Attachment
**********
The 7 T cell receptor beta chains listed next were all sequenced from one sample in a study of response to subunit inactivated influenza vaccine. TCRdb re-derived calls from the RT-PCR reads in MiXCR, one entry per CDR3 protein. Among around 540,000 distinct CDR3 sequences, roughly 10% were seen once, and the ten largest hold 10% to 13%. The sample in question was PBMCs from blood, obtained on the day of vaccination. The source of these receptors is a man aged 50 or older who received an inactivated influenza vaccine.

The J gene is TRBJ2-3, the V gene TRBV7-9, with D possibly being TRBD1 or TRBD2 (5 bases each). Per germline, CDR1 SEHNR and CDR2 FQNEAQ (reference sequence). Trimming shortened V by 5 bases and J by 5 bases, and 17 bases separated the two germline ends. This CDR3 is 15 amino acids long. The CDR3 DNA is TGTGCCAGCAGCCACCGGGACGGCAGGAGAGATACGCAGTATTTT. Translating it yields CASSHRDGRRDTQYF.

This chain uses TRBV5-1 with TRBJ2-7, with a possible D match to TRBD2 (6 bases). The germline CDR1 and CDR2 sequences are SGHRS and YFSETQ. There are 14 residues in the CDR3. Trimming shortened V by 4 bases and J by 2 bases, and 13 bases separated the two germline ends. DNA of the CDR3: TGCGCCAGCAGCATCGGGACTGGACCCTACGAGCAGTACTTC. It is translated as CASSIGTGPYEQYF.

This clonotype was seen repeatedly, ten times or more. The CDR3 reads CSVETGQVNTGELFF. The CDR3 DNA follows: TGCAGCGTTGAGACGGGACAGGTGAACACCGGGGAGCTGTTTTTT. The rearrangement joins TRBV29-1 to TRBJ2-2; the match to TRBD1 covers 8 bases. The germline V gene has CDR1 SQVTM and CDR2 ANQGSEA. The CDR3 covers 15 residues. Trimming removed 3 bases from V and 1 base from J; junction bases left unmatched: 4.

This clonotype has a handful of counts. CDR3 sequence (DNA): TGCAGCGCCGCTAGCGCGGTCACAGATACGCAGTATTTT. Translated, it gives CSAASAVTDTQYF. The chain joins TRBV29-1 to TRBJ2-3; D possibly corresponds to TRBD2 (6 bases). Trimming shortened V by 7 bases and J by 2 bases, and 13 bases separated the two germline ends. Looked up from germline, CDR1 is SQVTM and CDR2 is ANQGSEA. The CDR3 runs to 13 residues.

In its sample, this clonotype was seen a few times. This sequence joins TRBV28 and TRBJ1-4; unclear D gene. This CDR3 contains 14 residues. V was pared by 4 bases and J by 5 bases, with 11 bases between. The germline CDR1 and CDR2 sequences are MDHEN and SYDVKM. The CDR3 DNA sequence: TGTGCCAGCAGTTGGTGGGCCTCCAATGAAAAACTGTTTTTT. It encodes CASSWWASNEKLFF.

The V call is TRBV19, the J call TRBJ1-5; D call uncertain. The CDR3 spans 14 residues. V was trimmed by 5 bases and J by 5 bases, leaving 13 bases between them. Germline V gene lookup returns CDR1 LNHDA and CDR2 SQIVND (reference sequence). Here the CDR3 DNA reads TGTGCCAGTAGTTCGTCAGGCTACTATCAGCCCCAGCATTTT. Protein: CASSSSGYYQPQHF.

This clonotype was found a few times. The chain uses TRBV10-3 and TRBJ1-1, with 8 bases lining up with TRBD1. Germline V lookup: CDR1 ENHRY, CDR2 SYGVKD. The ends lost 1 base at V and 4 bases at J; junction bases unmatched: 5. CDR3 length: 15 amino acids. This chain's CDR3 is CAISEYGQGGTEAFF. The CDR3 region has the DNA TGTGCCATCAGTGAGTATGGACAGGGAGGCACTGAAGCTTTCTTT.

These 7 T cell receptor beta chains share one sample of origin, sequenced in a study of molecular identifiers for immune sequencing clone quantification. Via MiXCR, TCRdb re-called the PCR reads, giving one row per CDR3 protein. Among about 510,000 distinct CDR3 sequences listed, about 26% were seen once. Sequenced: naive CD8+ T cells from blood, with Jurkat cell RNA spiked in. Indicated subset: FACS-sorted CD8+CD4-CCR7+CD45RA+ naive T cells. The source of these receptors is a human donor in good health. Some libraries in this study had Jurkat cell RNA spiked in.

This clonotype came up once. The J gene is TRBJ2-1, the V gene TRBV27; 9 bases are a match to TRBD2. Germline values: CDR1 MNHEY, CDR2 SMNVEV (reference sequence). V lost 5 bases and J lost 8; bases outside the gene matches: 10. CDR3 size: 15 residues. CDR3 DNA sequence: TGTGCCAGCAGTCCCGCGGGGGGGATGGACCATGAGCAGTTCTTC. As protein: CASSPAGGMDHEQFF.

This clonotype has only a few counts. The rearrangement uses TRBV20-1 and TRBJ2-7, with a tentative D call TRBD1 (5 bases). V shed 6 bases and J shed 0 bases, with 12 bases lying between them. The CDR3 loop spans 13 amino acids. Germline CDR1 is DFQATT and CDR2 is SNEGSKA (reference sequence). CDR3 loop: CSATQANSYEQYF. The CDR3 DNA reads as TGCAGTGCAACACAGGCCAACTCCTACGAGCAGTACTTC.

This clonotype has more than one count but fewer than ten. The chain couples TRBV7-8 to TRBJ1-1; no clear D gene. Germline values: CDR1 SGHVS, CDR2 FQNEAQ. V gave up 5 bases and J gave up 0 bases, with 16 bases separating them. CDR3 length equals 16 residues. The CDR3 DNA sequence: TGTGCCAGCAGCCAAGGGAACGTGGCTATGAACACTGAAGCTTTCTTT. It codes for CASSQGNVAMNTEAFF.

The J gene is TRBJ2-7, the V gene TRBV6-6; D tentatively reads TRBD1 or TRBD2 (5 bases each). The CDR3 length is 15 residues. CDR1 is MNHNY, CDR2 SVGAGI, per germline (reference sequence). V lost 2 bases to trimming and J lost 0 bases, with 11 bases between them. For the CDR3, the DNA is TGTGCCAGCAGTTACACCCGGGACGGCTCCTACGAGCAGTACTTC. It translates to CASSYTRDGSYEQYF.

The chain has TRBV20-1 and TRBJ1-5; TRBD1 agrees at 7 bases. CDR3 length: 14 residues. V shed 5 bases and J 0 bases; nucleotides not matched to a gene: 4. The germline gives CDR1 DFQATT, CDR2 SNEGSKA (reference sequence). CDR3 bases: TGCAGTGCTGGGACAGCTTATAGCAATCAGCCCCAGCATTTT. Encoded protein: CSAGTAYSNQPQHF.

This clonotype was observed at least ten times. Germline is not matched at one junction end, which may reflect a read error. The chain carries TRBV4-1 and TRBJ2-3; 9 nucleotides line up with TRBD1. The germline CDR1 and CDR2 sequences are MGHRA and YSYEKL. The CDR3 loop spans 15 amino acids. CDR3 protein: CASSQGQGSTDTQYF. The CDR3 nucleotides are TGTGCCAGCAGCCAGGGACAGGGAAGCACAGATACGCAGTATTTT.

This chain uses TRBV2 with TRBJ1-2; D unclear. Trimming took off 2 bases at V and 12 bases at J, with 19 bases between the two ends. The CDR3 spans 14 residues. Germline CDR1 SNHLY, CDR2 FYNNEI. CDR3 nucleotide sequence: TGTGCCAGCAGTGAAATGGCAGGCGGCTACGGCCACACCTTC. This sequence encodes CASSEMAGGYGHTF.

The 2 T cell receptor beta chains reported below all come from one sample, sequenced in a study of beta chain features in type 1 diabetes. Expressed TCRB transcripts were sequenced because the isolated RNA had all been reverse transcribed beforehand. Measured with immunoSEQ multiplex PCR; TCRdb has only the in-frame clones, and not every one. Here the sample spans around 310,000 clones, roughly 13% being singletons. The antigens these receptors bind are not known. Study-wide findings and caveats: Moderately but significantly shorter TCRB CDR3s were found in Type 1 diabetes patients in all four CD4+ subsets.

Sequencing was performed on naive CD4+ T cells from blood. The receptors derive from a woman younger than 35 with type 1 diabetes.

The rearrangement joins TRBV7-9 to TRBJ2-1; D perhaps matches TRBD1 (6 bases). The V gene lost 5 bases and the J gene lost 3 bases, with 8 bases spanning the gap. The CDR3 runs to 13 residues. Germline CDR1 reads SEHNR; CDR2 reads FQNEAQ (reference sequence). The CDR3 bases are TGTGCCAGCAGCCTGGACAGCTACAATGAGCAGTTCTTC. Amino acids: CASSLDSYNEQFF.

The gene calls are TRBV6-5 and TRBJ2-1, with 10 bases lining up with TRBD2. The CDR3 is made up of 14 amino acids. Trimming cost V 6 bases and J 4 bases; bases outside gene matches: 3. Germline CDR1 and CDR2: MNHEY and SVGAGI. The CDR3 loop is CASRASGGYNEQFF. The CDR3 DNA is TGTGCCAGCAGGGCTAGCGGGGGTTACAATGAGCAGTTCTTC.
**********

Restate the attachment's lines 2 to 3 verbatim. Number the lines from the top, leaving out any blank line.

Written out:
The J gene is TRBJ2-3, the V gene TRBV7-9, with D possibly being TRBD1 or TRBD2 (5 bases each). Per germline, CDR1 SEHNR and CDR2 FQNEAQ (reference sequence). Trimming shortened V by 5 bases and J by 5 bases, and 17 bases separated the two germline ends. This CDR3 is 15 amino acids long. The CDR3 DNA is TGTGCCAGCAGCCACCGGGACGGCAGGAGAGATACGCAGTATTTT. Translating it yields CASSHRDGRRDTQYF.

This chain uses TRBV5-1 with TRBJ2-7, with a possible D match to TRBD2 (6 bases). The germline CDR1 and CDR2 sequences are SGHRS and YFSETQ. There are 14 residues in the CDR3. Trimming shortened V by 4 bases and J by 2 bases, and 13 bases separated the two germline ends. DNA of the CDR3: TGCGCCAGCAGCATCGGGACTGGACCCTACGAGCAGTACTTC. It is translated as CASSIGTGPYEQYF.